When it comes to machines that pollute the environment, computers are usually left off the most wanted list.Computers have no exhaust pipes or smokestacks belching smog-inducing smoke into the atmosphere. If they did, we probably wouldn't keep computers on or under our desks where they quietly and cleanly go about their business. Or do they?
According to a report published in the journal Environment Science & Technology , computers are more environmentally abusive than we tend to think. Microchips, those tiny and much heralded silicon wafers that allow computers to do their thing, are voracious consumers of water, fossil fuels, chemicals, and gasses such as nitrogen. Specifically, producing a single microchip requires over three pounds of fossil fuels, almost a quarter pound of toxic chemicals such as hydrogen fluoride and arsine, seventy pounds of water, and over a pound of nitrogen.
While those numbers may not sound overwhelming, consider them in relation to the size of a single chip. By comparison, building a single passenger car consumes roughly thirty-three-hundred pounds of fossil fuel. But proportionate to its weight, producing a car requires relatively less fossil fuel and chemicals than microchip production.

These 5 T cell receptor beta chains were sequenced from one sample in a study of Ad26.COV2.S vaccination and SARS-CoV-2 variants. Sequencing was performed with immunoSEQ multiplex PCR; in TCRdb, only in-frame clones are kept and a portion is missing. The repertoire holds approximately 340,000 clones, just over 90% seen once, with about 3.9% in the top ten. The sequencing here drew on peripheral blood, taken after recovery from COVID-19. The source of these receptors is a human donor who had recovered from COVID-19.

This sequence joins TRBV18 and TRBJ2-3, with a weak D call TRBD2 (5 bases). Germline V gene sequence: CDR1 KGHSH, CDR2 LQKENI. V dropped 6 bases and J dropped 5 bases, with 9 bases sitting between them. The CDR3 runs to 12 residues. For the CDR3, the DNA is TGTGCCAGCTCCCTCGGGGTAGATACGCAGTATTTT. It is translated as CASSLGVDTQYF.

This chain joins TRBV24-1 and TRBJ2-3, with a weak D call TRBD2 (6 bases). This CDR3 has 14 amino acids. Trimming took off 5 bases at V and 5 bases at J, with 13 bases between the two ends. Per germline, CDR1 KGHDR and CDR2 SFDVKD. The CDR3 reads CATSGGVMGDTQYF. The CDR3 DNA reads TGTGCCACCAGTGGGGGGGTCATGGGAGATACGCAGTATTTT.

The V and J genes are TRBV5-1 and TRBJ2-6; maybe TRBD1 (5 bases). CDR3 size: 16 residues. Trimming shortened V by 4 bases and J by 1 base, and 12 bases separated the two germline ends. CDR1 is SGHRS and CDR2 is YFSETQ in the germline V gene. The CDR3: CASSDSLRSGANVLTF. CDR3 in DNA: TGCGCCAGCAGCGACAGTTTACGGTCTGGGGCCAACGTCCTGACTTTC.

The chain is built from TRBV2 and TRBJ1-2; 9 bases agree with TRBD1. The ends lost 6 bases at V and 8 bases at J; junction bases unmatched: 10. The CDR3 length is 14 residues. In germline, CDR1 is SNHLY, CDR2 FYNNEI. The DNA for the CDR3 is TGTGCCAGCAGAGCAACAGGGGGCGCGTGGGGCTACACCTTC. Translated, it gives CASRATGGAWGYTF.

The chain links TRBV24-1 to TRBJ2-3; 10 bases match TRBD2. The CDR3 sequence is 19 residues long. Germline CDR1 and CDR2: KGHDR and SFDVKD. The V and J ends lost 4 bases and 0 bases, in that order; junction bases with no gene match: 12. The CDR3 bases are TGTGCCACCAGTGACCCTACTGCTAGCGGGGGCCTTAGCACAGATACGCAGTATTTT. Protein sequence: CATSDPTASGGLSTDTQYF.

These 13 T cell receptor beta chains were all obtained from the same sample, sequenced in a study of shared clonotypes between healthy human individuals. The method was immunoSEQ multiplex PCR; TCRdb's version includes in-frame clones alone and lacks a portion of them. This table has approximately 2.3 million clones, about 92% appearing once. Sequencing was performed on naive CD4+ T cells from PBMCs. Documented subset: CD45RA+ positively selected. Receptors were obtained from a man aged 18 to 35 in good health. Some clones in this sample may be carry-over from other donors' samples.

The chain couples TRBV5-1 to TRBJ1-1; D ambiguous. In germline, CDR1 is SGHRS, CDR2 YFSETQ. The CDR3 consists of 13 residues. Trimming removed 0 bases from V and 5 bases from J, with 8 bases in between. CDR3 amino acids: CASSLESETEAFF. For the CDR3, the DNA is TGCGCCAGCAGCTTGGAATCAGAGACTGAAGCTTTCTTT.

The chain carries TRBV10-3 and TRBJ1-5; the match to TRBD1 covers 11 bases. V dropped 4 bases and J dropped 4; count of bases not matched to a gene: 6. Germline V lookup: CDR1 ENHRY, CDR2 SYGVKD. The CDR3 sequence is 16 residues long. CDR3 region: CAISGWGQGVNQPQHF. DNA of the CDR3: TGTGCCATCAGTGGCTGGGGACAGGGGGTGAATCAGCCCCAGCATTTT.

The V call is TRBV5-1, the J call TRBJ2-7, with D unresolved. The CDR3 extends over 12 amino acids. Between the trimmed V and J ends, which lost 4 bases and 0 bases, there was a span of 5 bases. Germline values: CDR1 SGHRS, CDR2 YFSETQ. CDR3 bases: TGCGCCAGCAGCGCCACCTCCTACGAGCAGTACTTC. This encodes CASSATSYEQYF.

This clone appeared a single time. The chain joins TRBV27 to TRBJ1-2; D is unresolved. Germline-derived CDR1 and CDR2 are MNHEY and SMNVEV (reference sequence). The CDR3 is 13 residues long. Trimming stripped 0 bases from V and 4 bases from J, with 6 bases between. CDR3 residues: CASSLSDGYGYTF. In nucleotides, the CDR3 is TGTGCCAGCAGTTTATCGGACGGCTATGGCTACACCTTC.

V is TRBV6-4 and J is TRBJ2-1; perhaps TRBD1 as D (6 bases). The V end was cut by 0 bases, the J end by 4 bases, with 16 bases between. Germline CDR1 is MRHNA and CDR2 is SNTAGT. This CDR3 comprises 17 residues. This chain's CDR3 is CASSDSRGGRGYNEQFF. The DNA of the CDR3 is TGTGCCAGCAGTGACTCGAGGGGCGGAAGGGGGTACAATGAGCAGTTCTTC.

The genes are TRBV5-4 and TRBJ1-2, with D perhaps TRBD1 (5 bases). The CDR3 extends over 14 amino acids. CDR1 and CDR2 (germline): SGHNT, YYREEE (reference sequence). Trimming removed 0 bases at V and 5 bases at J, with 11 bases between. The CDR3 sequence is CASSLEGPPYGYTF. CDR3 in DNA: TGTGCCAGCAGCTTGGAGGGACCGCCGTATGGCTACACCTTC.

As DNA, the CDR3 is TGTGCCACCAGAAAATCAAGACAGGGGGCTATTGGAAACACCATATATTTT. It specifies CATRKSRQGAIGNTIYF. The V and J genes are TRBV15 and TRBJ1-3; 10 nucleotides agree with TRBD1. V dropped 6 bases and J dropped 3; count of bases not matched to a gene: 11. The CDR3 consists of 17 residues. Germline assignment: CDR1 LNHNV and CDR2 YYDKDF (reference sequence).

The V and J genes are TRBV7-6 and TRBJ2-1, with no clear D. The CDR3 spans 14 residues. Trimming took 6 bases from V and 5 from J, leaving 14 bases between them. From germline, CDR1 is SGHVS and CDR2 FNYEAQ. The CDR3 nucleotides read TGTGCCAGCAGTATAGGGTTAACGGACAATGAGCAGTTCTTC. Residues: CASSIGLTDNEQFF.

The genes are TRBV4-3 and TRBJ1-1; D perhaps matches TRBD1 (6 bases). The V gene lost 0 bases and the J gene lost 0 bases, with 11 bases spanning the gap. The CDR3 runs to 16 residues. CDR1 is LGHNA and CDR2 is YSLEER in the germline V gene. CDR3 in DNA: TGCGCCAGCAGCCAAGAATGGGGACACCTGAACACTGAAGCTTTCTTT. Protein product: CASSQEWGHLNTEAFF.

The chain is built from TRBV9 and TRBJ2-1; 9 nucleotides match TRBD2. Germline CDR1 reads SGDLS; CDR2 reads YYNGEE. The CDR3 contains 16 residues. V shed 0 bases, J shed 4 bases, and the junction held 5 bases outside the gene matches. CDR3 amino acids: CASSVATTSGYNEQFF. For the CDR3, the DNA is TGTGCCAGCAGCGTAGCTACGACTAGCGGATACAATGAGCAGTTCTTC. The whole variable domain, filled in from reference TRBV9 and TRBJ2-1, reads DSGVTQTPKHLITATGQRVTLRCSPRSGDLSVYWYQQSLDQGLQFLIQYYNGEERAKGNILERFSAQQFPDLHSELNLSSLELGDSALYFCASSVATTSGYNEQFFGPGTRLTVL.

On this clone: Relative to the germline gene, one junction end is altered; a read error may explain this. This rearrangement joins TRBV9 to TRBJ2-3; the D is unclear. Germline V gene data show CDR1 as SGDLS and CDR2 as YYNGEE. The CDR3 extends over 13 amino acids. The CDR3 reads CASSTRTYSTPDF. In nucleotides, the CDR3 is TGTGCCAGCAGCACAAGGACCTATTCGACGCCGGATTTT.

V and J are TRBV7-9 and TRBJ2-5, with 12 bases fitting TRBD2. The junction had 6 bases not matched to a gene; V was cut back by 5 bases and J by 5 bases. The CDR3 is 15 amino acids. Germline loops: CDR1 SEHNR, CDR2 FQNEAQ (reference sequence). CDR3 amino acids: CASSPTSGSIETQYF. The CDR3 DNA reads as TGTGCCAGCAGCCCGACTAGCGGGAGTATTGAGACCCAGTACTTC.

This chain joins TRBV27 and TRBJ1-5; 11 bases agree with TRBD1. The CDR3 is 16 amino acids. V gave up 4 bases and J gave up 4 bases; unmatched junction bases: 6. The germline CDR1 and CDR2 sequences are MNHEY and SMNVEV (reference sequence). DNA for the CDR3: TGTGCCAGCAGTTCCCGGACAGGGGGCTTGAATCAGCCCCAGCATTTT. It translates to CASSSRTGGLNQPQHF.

Since microchips are produced by the millions every year, the aggregate effect on the environment is much more substantial than previously thought. So if you want to do your part to cut down on microchip pollution, try holding on to your current computer instead of rushing out to buy a more powerful machine. Lessening stress on the environment by not giving in to the urge to acquire a bit more processing oomph may just be worth its weight in fossil fuels.